The pilot signal analysis and adjustment step 1045 is shown in greater detail in FIG. 11. Referring to FIG. 11, the analysis involves separate adjustment of the amplitude and phase parameters of adjuster 922. Decision step 1101 is entered from step 1043 or 1055 in FIG. 10 to determine whether the amplitude or the phase parameter is to be adjusted in the current iteration. As previously described, this is done by dividing the adjustment count signal M by 10. If the result is even, the control signals for the adjustments DR, CN, and SS are set to previous amplitude adjustment values DRPA, CNPA AND SSPA in step 1105. Otherwise the adjustment control signals DR, CN, and SS are set to previous phase adjustment values DRPP, CNPP AND SSPP in step 1110. Assume for purposes of illustration that amplitude adjustment is selected. The direction of change control signal DR is initially set to the value, i.e., I (increase) or D (decrease), obtained in the last iteration. The condition control signal is set to either B (better) or W (worse) corresponding the corrective value of the last iteration and the correction step size SS is set to a large value, medium value or small value corresponding to the last iteration.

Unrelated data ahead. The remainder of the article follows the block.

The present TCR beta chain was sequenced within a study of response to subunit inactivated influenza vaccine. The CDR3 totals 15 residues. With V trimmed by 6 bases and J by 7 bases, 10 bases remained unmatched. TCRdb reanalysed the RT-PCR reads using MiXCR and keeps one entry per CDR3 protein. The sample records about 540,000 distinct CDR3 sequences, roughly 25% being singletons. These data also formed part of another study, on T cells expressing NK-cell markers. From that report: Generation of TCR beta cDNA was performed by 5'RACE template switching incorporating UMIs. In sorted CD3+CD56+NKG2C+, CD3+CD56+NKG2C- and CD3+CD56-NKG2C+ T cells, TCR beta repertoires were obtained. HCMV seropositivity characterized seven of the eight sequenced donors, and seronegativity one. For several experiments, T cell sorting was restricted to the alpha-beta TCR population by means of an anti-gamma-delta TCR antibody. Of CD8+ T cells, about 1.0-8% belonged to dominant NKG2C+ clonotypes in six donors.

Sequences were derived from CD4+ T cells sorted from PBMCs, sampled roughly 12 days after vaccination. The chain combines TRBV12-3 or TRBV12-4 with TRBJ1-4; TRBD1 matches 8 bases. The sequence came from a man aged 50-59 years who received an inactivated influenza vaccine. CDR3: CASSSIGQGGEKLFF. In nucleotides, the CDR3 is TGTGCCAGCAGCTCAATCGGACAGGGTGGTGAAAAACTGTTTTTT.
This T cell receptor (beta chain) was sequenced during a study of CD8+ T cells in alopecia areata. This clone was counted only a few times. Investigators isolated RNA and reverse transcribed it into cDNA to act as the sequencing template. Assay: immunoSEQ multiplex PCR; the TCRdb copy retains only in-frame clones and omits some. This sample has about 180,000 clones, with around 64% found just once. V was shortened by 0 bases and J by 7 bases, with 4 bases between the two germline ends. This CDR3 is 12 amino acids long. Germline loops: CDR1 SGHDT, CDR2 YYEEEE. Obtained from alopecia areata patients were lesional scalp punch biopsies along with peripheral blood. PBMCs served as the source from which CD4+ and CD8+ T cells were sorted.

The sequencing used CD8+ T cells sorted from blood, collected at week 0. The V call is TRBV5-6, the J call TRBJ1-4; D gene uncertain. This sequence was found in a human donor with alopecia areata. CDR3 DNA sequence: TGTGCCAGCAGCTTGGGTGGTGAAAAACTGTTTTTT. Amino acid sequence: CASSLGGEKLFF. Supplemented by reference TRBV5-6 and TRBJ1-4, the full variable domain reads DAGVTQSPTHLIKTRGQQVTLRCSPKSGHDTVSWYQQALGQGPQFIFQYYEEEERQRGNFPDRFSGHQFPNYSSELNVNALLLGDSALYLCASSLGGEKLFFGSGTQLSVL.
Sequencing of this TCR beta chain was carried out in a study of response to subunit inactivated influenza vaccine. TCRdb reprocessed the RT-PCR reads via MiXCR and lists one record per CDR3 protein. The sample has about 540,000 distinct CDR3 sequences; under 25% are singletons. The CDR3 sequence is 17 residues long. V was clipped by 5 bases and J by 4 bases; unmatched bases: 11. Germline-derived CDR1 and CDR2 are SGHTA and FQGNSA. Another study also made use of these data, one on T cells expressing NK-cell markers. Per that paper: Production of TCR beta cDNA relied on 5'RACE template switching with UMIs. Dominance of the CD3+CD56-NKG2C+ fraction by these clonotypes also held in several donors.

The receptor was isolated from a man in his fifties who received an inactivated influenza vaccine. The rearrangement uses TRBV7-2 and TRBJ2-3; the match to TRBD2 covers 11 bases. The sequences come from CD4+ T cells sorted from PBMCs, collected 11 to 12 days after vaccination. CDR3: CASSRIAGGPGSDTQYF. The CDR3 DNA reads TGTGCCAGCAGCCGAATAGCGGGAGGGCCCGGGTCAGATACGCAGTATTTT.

Decision step 1115 is then entered wherein the control parameters are evaluated. If CN=B and DR=I or CN=W and DR=D indicating an improvement on increase or a worsening on decrease during the last iteration, control signal DR is set to I and the control voltage on amplitude adjustment digital to analog converter 340 is increased by an amount corresponding to the setting of step size signal SS (step 1125). In the event that the condition CN=B and DR=I or CN=W and DR=D is not satisfied, direction control DR is set to D and the control voltage on the amplitude adjustment converter is decreased by the amount corresponding to the last iteration step size SS (step 1120). In the initial iteration, the step size is preset to zero.

After the adjustment of step 1120 or step 1125, the pilot signal amplitude PM is input from receiver 950 of FIG. 9 (step 1130) and compared to the amplitude of the preceding iteration PM* (step 1133). If PM≧PM*, the adjustment status is worse and condition signal CN is set to W (step 1138). Where PM is smaller than PM*, the adjustment status is better and CN is set to B (step 1135). PM* is then set to the current magnitude value PM in step 1140 preparatory for the next iteration.